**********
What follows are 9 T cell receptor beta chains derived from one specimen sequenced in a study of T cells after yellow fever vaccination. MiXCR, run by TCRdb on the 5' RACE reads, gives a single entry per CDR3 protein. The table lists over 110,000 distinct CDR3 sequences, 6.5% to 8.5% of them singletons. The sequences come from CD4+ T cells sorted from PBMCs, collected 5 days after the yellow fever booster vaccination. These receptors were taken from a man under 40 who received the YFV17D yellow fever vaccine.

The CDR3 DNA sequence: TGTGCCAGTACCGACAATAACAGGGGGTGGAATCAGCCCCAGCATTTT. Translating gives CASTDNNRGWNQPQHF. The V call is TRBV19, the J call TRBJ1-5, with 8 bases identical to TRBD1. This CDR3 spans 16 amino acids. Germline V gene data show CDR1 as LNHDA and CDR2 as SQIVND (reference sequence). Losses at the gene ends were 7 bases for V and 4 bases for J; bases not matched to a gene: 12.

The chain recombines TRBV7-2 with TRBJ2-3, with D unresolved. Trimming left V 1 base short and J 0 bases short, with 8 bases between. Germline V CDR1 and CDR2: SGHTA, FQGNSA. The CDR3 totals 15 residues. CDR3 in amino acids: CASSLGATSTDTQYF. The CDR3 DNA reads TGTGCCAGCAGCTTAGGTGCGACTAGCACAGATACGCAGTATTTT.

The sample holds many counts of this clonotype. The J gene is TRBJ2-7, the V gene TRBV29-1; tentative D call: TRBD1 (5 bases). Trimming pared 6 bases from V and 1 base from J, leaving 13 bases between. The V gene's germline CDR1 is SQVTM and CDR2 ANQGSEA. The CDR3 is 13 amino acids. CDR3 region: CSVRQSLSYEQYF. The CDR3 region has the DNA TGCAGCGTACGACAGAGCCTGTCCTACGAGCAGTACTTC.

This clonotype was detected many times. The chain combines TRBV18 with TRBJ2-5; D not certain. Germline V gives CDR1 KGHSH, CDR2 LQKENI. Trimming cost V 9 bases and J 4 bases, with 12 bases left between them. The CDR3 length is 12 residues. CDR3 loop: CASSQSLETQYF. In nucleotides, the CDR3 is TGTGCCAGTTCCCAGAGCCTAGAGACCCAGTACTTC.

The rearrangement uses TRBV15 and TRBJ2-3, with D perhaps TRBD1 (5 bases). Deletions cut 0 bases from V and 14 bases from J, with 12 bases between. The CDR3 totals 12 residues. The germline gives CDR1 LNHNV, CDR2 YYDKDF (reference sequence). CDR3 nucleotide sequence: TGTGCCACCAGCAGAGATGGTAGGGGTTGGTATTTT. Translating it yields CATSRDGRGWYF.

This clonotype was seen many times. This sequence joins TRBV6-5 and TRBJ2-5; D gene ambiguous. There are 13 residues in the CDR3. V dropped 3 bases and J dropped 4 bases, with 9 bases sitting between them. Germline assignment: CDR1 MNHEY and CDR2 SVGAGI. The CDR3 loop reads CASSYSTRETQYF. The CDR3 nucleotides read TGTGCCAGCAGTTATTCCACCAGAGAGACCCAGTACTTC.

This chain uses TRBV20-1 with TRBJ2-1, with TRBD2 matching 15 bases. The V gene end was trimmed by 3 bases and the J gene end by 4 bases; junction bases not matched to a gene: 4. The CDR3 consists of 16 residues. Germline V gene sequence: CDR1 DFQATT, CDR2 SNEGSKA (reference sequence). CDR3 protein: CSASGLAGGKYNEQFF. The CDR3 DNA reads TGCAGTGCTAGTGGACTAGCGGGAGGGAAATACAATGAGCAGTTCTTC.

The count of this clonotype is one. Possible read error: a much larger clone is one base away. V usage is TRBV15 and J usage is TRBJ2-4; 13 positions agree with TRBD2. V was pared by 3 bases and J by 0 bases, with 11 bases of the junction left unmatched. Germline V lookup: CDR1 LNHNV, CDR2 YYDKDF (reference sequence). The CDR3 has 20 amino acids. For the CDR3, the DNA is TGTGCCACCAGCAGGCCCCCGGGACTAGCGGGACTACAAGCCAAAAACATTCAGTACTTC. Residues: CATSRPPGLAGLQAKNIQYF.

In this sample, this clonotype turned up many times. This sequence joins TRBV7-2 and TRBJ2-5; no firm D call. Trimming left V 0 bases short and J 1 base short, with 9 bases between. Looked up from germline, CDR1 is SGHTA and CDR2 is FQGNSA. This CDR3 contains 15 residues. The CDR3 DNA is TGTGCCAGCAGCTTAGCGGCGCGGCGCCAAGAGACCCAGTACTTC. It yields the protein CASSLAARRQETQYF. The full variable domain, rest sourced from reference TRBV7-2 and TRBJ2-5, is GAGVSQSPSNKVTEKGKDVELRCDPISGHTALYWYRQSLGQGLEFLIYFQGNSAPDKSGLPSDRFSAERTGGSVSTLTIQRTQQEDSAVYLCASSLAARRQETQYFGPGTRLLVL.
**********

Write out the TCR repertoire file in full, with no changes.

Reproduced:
What follows are 9 T cell receptor beta chains derived from one specimen sequenced in a study of T cells after yellow fever vaccination. MiXCR, run by TCRdb on the 5' RACE reads, gives a single entry per CDR3 protein. The table lists over 110,000 distinct CDR3 sequences, 6.5% to 8.5% of them singletons. The sequences come from CD4+ T cells sorted from PBMCs, collected 5 days after the yellow fever booster vaccination. These receptors were taken from a man under 40 who received the YFV17D yellow fever vaccine.

The CDR3 DNA sequence: TGTGCCAGTACCGACAATAACAGGGGGTGGAATCAGCCCCAGCATTTT. Translating gives CASTDNNRGWNQPQHF. The V call is TRBV19, the J call TRBJ1-5, with 8 bases identical to TRBD1. This CDR3 spans 16 amino acids. Germline V gene data show CDR1 as LNHDA and CDR2 as SQIVND (reference sequence). Losses at the gene ends were 7 bases for V and 4 bases for J; bases not matched to a gene: 12.

The chain recombines TRBV7-2 with TRBJ2-3, with D unresolved. Trimming left V 1 base short and J 0 bases short, with 8 bases between. Germline V CDR1 and CDR2: SGHTA, FQGNSA. The CDR3 totals 15 residues. CDR3 in amino acids: CASSLGATSTDTQYF. The CDR3 DNA reads TGTGCCAGCAGCTTAGGTGCGACTAGCACAGATACGCAGTATTTT.

The sample holds many counts of this clonotype. The J gene is TRBJ2-7, the V gene TRBV29-1; tentative D call: TRBD1 (5 bases). Trimming pared 6 bases from V and 1 base from J, leaving 13 bases between. The V gene's germline CDR1 is SQVTM and CDR2 ANQGSEA. The CDR3 is 13 amino acids. CDR3 region: CSVRQSLSYEQYF. The CDR3 region has the DNA TGCAGCGTACGACAGAGCCTGTCCTACGAGCAGTACTTC.

This clonotype was detected many times. The chain combines TRBV18 with TRBJ2-5; D not certain. Germline V gives CDR1 KGHSH, CDR2 LQKENI. Trimming cost V 9 bases and J 4 bases, with 12 bases left between them. The CDR3 length is 12 residues. CDR3 loop: CASSQSLETQYF. In nucleotides, the CDR3 is TGTGCCAGTTCCCAGAGCCTAGAGACCCAGTACTTC.

The rearrangement uses TRBV15 and TRBJ2-3, with D perhaps TRBD1 (5 bases). Deletions cut 0 bases from V and 14 bases from J, with 12 bases between. The CDR3 totals 12 residues. The germline gives CDR1 LNHNV, CDR2 YYDKDF (reference sequence). CDR3 nucleotide sequence: TGTGCCACCAGCAGAGATGGTAGGGGTTGGTATTTT. Translating it yields CATSRDGRGWYF.

This clonotype was seen many times. This sequence joins TRBV6-5 and TRBJ2-5; D gene ambiguous. There are 13 residues in the CDR3. V dropped 3 bases and J dropped 4 bases, with 9 bases sitting between them. Germline assignment: CDR1 MNHEY and CDR2 SVGAGI. The CDR3 loop reads CASSYSTRETQYF. The CDR3 nucleotides read TGTGCCAGCAGTTATTCCACCAGAGAGACCCAGTACTTC.

This chain uses TRBV20-1 with TRBJ2-1, with TRBD2 matching 15 bases. The V gene end was trimmed by 3 bases and the J gene end by 4 bases; junction bases not matched to a gene: 4. The CDR3 consists of 16 residues. Germline V gene sequence: CDR1 DFQATT, CDR2 SNEGSKA (reference sequence). CDR3 protein: CSASGLAGGKYNEQFF. The CDR3 DNA reads TGCAGTGCTAGTGGACTAGCGGGAGGGAAATACAATGAGCAGTTCTTC.

The count of this clonotype is one. Possible read error: a much larger clone is one base away. V usage is TRBV15 and J usage is TRBJ2-4; 13 positions agree with TRBD2. V was pared by 3 bases and J by 0 bases, with 11 bases of the junction left unmatched. Germline V lookup: CDR1 LNHNV, CDR2 YYDKDF (reference sequence). The CDR3 has 20 amino acids. For the CDR3, the DNA is TGTGCCACCAGCAGGCCCCCGGGACTAGCGGGACTACAAGCCAAAAACATTCAGTACTTC. Residues: CATSRPPGLAGLQAKNIQYF.

In this sample, this clonotype turned up many times. This sequence joins TRBV7-2 and TRBJ2-5; no firm D call. Trimming left V 0 bases short and J 1 base short, with 9 bases between. Looked up from germline, CDR1 is SGHTA and CDR2 is FQGNSA. This CDR3 contains 15 residues. The CDR3 DNA is TGTGCCAGCAGCTTAGCGGCGCGGCGCCAAGAGACCCAGTACTTC. It yields the protein CASSLAARRQETQYF. The full variable domain, rest sourced from reference TRBV7-2 and TRBJ2-5, is GAGVSQSPSNKVTEKGKDVELRCDPISGHTALYWYRQSLGQGLEFLIYFQGNSAPDKSGLPSDRFSAERTGGSVSTLTIQRTQQEDSAVYLCASSLAARRQETQYFGPGTRLLVL.